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"Attached"


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I am researching an officer who is described as "Attached" to the 8th Battalion of the Black Watch when he was killed. Why were officers attached and not simply transferred? How temporary was the attachment and would they be attached soley to other battalions in their regiment or could they be loaned to another regiment entirely? How would I find out what his original unit was?

Sorry about all the questions but I'm sure someone'll know the answer

Many Thanks Hambo

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I am researching an officer who is described as "Attached" to the 8th Battalion of the Black Watch when he was killed. Why were officers attached and not simply transferred? How temporary was the attachment and would they be attached soley to other battalions in their regiment or could they be loaned to another regiment entirely? How would I find out what his original unit was?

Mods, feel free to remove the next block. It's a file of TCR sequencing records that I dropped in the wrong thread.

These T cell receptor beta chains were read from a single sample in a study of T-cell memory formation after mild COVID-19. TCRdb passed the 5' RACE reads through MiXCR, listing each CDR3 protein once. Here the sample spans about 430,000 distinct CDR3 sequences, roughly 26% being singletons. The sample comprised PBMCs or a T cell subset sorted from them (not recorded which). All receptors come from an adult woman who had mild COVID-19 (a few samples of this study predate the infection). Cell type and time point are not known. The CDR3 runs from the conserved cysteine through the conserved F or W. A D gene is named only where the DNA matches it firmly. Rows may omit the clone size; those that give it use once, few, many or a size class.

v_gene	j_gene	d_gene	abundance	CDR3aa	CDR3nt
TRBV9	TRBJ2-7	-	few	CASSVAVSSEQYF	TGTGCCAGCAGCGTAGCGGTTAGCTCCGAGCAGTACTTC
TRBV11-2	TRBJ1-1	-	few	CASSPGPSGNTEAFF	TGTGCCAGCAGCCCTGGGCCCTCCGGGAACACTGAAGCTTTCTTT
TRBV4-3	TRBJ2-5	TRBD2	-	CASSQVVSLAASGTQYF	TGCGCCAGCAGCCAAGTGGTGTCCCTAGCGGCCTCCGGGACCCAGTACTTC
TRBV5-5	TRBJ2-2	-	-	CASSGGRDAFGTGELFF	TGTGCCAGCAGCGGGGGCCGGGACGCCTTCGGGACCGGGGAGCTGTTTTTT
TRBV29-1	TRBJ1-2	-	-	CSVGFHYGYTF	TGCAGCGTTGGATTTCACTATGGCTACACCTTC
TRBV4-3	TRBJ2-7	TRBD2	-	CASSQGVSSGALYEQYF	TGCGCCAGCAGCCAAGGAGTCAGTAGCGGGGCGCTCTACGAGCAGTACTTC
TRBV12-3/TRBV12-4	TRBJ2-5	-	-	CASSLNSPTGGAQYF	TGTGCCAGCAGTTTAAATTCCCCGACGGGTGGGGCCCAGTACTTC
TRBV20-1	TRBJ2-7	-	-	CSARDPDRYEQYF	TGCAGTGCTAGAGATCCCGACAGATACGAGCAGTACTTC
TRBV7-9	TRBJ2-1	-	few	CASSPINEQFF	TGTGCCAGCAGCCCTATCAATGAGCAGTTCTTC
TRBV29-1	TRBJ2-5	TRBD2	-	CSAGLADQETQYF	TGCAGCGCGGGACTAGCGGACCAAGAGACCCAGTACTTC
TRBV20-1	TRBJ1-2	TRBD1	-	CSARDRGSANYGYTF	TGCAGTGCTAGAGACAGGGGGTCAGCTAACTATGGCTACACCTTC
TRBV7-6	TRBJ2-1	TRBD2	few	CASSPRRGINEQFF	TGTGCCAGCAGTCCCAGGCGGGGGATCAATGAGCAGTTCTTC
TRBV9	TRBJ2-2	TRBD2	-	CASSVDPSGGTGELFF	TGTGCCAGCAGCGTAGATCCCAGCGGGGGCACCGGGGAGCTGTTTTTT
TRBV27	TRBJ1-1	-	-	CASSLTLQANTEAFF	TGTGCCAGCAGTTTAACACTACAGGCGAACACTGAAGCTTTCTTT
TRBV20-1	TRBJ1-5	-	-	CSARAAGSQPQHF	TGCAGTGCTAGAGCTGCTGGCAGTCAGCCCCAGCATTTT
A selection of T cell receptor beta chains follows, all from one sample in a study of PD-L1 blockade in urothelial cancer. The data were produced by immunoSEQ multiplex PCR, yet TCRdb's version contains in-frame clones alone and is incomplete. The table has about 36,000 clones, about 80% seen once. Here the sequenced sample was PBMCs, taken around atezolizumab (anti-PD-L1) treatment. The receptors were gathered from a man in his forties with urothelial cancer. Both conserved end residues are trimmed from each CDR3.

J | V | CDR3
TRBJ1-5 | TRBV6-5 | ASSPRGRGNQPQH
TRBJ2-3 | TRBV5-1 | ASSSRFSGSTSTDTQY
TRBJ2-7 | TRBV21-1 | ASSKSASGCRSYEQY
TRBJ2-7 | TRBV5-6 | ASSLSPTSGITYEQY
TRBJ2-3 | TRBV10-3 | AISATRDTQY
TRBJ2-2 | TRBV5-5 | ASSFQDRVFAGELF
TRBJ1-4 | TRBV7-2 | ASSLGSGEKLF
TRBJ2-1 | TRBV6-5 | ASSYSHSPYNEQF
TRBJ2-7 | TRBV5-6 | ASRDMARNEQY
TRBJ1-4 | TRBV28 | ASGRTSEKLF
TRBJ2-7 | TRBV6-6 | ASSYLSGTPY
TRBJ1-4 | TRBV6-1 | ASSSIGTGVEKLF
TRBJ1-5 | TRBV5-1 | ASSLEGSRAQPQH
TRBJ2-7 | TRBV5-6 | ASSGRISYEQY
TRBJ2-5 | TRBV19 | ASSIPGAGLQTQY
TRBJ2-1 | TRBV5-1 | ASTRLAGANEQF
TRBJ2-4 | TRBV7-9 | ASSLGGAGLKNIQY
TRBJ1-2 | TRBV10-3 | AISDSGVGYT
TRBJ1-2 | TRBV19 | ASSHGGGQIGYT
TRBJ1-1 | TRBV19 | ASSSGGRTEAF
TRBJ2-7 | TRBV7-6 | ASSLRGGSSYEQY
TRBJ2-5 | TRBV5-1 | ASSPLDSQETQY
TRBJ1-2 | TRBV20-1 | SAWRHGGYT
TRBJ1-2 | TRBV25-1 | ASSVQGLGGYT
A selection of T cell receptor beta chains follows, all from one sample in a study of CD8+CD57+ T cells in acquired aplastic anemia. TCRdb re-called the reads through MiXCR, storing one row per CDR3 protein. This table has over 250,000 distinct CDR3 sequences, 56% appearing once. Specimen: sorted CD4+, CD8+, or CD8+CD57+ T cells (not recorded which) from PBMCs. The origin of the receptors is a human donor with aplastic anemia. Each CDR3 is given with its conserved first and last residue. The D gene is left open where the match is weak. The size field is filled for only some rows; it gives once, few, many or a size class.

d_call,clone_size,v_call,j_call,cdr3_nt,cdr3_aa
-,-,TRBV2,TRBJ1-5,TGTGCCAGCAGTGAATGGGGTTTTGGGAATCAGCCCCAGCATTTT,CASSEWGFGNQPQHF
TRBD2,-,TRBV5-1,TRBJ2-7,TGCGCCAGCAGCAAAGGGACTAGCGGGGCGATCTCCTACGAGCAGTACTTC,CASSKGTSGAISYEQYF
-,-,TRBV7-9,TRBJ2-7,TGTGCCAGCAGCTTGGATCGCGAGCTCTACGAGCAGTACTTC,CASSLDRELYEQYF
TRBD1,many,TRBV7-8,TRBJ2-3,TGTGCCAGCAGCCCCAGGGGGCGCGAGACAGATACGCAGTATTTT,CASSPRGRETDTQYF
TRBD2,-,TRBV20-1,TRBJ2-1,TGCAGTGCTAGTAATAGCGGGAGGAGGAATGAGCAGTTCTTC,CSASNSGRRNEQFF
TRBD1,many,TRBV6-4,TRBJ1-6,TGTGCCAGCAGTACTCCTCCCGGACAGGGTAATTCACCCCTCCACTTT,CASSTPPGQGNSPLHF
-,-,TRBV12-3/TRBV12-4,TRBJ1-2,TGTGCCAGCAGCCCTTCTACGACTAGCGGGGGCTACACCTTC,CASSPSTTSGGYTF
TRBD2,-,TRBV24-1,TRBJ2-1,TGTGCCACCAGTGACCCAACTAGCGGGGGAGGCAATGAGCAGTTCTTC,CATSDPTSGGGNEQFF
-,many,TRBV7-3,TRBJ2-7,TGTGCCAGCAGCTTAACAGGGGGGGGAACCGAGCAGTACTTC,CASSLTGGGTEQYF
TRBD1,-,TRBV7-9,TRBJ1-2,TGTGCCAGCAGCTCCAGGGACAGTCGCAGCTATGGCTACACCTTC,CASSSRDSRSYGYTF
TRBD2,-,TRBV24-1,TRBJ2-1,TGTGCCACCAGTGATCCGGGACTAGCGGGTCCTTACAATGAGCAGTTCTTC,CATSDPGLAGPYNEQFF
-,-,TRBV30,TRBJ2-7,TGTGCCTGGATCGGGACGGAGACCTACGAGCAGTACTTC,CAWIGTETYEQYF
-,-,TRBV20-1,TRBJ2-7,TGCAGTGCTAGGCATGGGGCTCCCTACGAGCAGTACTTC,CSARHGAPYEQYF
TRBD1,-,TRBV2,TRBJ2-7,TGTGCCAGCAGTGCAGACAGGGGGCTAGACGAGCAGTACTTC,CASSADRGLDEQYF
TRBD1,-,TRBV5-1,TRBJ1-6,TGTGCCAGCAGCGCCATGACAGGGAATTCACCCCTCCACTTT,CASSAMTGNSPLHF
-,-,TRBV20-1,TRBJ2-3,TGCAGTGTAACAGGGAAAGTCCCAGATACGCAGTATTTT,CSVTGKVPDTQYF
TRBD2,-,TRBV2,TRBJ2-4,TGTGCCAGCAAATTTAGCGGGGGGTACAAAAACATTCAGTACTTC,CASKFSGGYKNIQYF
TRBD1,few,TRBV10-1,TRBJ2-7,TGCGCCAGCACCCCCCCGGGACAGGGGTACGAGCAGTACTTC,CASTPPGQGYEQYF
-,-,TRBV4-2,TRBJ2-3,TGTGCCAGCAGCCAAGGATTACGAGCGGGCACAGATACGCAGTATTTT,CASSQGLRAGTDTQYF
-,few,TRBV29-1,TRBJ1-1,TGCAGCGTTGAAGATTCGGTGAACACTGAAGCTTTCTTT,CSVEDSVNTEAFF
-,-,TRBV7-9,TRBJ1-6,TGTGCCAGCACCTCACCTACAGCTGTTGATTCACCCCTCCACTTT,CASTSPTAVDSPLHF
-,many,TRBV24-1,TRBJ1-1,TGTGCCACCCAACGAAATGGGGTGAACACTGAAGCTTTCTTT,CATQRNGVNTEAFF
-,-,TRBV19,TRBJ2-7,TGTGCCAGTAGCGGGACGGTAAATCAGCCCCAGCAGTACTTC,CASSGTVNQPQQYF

Sorry about all the questions but I'm sure someone'll know the answer

Many Thanks Hambo

An attachment was essentially temporary, though open ended. He could go back to his own Bn/Regt, whereas a transfer would be more permanent. He could go to another Bn of his regt or to a different regt. His original regt would be as in the Army List and on his badges. Phil B

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Thanks Phil

Very helpful

All the nest Hambo

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An "attached" soldier was also listed as still being on the strength of his "mother" unit. Think of him as being "on loan" (if he was a football player, this would be an exact description! :D ) to another unit.

Dave.

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My great uncle was a US Army doctor "attached" to the BEF, 104th Field Ambulance, the to 121st Brigade, R.F.A. From what I have read, the British medical force needed more doctors in 1918, which is when he went to England.

Ann Kimzey

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Captain Dave

Attatchments are also for set periods of time to fill short falls.

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